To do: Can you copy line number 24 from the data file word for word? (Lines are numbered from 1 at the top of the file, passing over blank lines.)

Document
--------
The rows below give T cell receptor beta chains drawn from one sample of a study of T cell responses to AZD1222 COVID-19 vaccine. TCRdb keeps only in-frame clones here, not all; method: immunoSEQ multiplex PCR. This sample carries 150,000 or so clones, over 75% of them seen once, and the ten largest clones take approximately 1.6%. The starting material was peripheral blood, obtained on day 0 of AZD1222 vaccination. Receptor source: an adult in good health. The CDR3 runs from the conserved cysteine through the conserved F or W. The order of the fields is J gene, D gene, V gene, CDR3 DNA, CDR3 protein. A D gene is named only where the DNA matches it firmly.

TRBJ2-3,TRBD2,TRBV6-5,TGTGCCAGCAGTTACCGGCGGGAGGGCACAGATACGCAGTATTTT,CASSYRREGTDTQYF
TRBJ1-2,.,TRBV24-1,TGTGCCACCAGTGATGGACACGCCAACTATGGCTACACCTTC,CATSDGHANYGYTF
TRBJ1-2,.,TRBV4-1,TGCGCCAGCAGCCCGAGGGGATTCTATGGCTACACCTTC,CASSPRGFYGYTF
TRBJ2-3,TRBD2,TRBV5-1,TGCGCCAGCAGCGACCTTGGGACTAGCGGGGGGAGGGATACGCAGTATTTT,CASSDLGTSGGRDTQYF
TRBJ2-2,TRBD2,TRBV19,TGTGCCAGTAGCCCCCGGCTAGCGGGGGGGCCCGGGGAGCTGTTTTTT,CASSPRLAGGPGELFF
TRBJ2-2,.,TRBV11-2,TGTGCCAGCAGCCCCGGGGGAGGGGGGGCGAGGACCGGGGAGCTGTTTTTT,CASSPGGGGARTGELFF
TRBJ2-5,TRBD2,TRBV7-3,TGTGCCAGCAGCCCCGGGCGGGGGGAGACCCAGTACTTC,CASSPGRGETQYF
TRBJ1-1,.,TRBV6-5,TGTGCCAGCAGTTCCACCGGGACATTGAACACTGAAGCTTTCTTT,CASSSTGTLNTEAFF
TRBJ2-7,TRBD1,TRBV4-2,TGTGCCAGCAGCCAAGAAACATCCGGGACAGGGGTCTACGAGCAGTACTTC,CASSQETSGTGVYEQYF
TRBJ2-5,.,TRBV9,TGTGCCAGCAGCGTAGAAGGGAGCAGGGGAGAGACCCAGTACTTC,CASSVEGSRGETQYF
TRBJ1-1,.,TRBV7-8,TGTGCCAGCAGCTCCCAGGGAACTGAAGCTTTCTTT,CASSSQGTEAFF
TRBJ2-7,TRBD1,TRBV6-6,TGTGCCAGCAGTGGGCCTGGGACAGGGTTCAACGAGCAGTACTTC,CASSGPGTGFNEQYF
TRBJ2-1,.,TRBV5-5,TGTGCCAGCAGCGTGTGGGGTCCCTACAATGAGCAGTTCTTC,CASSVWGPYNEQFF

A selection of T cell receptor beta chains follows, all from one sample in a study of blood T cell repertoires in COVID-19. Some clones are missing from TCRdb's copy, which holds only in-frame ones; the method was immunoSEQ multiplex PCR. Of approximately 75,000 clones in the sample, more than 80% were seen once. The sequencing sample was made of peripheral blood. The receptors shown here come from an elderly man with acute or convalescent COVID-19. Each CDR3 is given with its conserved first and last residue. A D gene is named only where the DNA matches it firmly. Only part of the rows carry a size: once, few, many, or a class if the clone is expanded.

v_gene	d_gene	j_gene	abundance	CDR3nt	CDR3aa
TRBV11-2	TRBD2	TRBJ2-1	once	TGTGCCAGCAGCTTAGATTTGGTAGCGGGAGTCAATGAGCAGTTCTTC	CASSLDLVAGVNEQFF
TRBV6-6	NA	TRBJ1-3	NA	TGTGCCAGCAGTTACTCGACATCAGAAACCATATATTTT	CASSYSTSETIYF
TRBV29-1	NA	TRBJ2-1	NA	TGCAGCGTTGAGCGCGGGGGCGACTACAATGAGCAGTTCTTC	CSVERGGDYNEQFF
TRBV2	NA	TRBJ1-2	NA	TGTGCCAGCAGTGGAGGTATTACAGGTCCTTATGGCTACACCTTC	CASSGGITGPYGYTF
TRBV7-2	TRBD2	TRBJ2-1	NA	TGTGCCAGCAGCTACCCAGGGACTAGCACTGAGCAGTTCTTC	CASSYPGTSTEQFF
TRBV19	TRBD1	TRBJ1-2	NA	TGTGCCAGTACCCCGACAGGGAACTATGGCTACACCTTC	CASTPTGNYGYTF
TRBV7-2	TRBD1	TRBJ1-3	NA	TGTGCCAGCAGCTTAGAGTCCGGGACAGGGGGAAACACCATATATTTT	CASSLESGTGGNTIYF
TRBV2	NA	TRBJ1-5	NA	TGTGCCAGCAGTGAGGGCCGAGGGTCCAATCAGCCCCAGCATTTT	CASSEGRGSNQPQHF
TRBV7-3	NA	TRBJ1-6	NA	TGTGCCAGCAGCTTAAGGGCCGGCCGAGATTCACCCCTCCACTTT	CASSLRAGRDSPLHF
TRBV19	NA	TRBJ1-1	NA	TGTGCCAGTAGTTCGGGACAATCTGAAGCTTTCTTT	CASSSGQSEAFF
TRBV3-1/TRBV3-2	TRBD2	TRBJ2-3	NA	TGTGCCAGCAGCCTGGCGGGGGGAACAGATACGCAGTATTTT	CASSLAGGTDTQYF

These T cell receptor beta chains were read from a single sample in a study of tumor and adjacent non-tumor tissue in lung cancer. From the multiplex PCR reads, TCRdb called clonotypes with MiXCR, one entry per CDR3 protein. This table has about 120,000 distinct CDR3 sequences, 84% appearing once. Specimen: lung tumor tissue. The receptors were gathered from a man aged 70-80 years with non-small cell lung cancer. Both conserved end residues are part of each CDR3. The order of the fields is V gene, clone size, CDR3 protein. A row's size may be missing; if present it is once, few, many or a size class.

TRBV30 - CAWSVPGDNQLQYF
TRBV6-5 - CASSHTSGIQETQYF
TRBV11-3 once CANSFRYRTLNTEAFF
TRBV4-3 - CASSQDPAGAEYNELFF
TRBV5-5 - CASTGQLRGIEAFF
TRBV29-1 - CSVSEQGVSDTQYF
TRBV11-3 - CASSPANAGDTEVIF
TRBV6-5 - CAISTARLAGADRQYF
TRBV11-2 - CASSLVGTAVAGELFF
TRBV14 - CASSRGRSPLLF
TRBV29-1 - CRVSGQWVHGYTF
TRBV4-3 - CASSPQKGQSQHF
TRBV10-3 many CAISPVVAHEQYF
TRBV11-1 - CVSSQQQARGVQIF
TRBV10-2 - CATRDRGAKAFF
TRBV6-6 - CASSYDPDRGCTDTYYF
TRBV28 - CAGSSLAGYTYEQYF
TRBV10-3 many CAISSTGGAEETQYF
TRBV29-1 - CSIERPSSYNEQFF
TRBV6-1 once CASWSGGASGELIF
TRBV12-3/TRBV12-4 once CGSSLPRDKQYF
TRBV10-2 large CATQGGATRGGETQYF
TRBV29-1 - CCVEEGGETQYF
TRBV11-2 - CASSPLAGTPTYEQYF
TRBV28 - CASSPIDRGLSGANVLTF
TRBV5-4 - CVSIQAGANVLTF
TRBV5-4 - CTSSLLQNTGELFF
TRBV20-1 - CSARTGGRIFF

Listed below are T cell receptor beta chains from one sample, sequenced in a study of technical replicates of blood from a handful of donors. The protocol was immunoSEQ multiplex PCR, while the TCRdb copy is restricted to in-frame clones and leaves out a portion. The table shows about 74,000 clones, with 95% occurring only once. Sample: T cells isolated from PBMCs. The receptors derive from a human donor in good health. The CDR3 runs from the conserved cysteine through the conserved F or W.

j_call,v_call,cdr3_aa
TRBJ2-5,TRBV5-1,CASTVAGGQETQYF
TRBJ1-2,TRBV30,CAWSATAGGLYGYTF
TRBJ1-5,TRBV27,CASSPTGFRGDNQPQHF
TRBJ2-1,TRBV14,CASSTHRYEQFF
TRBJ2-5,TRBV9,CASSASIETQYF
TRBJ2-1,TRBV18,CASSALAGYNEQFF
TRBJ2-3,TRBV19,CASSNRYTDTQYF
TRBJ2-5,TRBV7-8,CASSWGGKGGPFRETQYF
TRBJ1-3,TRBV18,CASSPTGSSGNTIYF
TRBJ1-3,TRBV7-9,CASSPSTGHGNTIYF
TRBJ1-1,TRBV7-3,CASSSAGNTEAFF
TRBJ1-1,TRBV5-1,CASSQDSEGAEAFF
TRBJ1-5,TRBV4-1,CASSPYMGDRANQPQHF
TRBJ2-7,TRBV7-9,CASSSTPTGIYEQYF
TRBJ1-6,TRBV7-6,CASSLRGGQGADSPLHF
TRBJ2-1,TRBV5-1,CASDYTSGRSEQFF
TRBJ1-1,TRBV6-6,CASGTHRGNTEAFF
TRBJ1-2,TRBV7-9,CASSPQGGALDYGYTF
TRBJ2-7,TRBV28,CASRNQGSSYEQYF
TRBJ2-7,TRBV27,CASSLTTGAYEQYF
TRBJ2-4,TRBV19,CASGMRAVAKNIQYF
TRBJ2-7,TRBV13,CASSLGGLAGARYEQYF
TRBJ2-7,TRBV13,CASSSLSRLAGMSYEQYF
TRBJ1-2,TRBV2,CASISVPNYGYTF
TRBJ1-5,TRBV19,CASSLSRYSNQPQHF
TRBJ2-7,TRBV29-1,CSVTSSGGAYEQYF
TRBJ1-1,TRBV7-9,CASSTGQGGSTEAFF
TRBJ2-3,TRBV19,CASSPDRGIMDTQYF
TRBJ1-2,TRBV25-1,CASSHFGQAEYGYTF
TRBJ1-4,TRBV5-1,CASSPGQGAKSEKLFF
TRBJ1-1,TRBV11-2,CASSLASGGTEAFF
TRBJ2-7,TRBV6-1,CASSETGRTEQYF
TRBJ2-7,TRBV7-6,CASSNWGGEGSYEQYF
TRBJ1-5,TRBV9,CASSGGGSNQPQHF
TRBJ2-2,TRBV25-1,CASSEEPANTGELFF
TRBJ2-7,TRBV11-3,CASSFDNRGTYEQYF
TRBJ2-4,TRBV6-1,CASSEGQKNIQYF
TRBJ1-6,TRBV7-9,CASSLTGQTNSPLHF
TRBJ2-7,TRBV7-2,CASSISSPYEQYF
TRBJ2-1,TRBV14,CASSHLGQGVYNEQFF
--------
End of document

TRBV2	NA	TRBJ1-5	NA	TGTGCCAGCAGTGAGGGCCGAGGGTCCAATCAGCCCCAGCATTTT	CASSEGRGSNQPQHF